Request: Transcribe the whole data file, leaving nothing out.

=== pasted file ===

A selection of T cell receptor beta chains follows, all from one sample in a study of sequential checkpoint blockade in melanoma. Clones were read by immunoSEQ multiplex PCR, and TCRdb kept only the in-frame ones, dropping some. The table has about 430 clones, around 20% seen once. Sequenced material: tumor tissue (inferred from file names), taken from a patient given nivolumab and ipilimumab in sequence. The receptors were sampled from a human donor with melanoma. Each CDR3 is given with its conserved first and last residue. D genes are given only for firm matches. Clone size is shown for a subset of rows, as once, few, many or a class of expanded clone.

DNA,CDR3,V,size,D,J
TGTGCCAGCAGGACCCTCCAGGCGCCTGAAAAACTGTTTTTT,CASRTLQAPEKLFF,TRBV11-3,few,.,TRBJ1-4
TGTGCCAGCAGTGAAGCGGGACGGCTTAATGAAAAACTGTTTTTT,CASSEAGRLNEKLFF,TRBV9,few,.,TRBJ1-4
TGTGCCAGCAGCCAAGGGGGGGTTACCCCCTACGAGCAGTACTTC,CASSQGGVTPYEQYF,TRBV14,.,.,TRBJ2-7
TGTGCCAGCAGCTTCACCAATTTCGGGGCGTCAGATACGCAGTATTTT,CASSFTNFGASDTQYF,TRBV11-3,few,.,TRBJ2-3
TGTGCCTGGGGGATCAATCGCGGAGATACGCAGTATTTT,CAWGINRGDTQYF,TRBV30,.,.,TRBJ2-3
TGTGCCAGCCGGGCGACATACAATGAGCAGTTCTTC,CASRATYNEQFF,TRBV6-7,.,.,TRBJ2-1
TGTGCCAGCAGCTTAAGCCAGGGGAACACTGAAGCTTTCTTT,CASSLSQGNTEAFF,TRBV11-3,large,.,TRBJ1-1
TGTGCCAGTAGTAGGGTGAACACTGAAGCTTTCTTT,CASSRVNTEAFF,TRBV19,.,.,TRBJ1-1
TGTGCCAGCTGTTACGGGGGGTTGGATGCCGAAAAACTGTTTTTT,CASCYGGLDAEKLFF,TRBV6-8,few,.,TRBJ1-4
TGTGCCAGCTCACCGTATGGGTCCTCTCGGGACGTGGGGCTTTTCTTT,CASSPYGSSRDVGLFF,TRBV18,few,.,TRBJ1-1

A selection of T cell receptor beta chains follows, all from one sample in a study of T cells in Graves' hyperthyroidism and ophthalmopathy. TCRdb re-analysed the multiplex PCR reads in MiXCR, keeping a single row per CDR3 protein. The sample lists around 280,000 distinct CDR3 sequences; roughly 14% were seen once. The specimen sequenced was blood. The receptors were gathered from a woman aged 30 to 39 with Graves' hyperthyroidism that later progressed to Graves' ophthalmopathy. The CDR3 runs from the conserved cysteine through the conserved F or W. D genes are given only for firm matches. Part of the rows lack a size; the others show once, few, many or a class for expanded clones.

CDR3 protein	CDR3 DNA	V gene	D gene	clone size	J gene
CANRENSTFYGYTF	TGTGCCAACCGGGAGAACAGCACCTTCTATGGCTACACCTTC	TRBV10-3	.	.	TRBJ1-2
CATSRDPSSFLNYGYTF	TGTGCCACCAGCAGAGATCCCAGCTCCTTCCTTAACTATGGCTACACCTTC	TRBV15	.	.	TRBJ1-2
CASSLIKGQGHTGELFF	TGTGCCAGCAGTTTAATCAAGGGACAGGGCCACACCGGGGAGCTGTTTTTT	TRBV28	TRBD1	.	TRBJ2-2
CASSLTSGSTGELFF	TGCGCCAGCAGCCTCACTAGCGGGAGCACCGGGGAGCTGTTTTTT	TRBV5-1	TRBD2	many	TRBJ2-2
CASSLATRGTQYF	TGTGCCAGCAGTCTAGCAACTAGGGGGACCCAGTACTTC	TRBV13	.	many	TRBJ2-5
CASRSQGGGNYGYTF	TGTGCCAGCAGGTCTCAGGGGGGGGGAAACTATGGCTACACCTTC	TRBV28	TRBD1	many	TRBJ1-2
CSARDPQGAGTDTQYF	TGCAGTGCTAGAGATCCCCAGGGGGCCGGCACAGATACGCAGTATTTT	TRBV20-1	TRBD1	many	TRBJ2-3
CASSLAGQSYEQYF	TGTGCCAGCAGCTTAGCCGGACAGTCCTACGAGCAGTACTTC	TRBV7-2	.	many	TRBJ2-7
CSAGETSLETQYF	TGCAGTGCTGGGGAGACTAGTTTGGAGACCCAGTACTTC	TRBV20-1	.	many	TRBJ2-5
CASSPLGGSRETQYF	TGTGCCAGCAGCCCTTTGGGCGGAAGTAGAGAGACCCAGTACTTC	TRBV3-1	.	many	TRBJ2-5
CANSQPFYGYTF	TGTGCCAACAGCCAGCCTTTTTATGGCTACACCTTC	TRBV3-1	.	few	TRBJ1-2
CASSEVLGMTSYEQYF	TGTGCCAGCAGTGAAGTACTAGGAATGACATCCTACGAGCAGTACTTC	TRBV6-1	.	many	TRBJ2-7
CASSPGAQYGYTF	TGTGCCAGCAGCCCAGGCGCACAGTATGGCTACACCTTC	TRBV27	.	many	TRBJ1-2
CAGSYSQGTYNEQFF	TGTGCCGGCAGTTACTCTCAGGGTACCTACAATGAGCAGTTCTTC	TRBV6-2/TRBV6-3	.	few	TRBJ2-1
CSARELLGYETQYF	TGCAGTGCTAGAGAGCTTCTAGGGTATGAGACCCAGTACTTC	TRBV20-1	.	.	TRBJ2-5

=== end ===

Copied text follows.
A selection of T cell receptor beta chains follows, all from one sample in a study of sequential checkpoint blockade in melanoma. Clones were read by immunoSEQ multiplex PCR, and TCRdb kept only the in-frame ones, dropping some. The table has about 430 clones, around 20% seen once. Sequenced material: tumor tissue (inferred from file names), taken from a patient given nivolumab and ipilimumab in sequence. The receptors were sampled from a human donor with melanoma. Each CDR3 is given with its conserved first and last residue. D genes are given only for firm matches. Clone size is shown for a subset of rows, as once, few, many or a class of expanded clone.

DNA,CDR3,V,size,D,J
TGTGCCAGCAGGACCCTCCAGGCGCCTGAAAAACTGTTTTTT,CASRTLQAPEKLFF,TRBV11-3,few,.,TRBJ1-4
TGTGCCAGCAGTGAAGCGGGACGGCTTAATGAAAAACTGTTTTTT,CASSEAGRLNEKLFF,TRBV9,few,.,TRBJ1-4
TGTGCCAGCAGCCAAGGGGGGGTTACCCCCTACGAGCAGTACTTC,CASSQGGVTPYEQYF,TRBV14,.,.,TRBJ2-7
TGTGCCAGCAGCTTCACCAATTTCGGGGCGTCAGATACGCAGTATTTT,CASSFTNFGASDTQYF,TRBV11-3,few,.,TRBJ2-3
TGTGCCTGGGGGATCAATCGCGGAGATACGCAGTATTTT,CAWGINRGDTQYF,TRBV30,.,.,TRBJ2-3
TGTGCCAGCCGGGCGACATACAATGAGCAGTTCTTC,CASRATYNEQFF,TRBV6-7,.,.,TRBJ2-1
TGTGCCAGCAGCTTAAGCCAGGGGAACACTGAAGCTTTCTTT,CASSLSQGNTEAFF,TRBV11-3,large,.,TRBJ1-1
TGTGCCAGTAGTAGGGTGAACACTGAAGCTTTCTTT,CASSRVNTEAFF,TRBV19,.,.,TRBJ1-1
TGTGCCAGCTGTTACGGGGGGTTGGATGCCGAAAAACTGTTTTTT,CASCYGGLDAEKLFF,TRBV6-8,few,.,TRBJ1-4
TGTGCCAGCTCACCGTATGGGTCCTCTCGGGACGTGGGGCTTTTCTTT,CASSPYGSSRDVGLFF,TRBV18,few,.,TRBJ1-1

A selection of T cell receptor beta chains follows, all from one sample in a study of T cells in Graves' hyperthyroidism and ophthalmopathy. TCRdb re-analysed the multiplex PCR reads in MiXCR, keeping a single row per CDR3 protein. The sample lists around 280,000 distinct CDR3 sequences; roughly 14% were seen once. The specimen sequenced was blood. The receptors were gathered from a woman aged 30 to 39 with Graves' hyperthyroidism that later progressed to Graves' ophthalmopathy. The CDR3 runs from the conserved cysteine through the conserved F or W. D genes are given only for firm matches. Part of the rows lack a size; the others show once, few, many or a class for expanded clones.

CDR3 protein	CDR3 DNA	V gene	D gene	clone size	J gene
CANRENSTFYGYTF	TGTGCCAACCGGGAGAACAGCACCTTCTATGGCTACACCTTC	TRBV10-3	.	.	TRBJ1-2
CATSRDPSSFLNYGYTF	TGTGCCACCAGCAGAGATCCCAGCTCCTTCCTTAACTATGGCTACACCTTC	TRBV15	.	.	TRBJ1-2
CASSLIKGQGHTGELFF	TGTGCCAGCAGTTTAATCAAGGGACAGGGCCACACCGGGGAGCTGTTTTTT	TRBV28	TRBD1	.	TRBJ2-2
CASSLTSGSTGELFF	TGCGCCAGCAGCCTCACTAGCGGGAGCACCGGGGAGCTGTTTTTT	TRBV5-1	TRBD2	many	TRBJ2-2
CASSLATRGTQYF	TGTGCCAGCAGTCTAGCAACTAGGGGGACCCAGTACTTC	TRBV13	.	many	TRBJ2-5
CASRSQGGGNYGYTF	TGTGCCAGCAGGTCTCAGGGGGGGGGAAACTATGGCTACACCTTC	TRBV28	TRBD1	many	TRBJ1-2
CSARDPQGAGTDTQYF	TGCAGTGCTAGAGATCCCCAGGGGGCCGGCACAGATACGCAGTATTTT	TRBV20-1	TRBD1	many	TRBJ2-3
CASSLAGQSYEQYF	TGTGCCAGCAGCTTAGCCGGACAGTCCTACGAGCAGTACTTC	TRBV7-2	.	many	TRBJ2-7
CSAGETSLETQYF	TGCAGTGCTGGGGAGACTAGTTTGGAGACCCAGTACTTC	TRBV20-1	.	many	TRBJ2-5
CASSPLGGSRETQYF	TGTGCCAGCAGCCCTTTGGGCGGAAGTAGAGAGACCCAGTACTTC	TRBV3-1	.	many	TRBJ2-5
CANSQPFYGYTF	TGTGCCAACAGCCAGCCTTTTTATGGCTACACCTTC	TRBV3-1	.	few	TRBJ1-2
CASSEVLGMTSYEQYF	TGTGCCAGCAGTGAAGTACTAGGAATGACATCCTACGAGCAGTACTTC	TRBV6-1	.	many	TRBJ2-7
CASSPGAQYGYTF	TGTGCCAGCAGCCCAGGCGCACAGTATGGCTACACCTTC	TRBV27	.	many	TRBJ1-2
CAGSYSQGTYNEQFF	TGTGCCGGCAGTTACTCTCAGGGTACCTACAATGAGCAGTTCTTC	TRBV6-2/TRBV6-3	.	few	TRBJ2-1
CSARELLGYETQYF	TGCAGTGCTAGAGAGCTTCTAGGGTATGAGACCCAGTACTTC	TRBV20-1	.	.	TRBJ2-5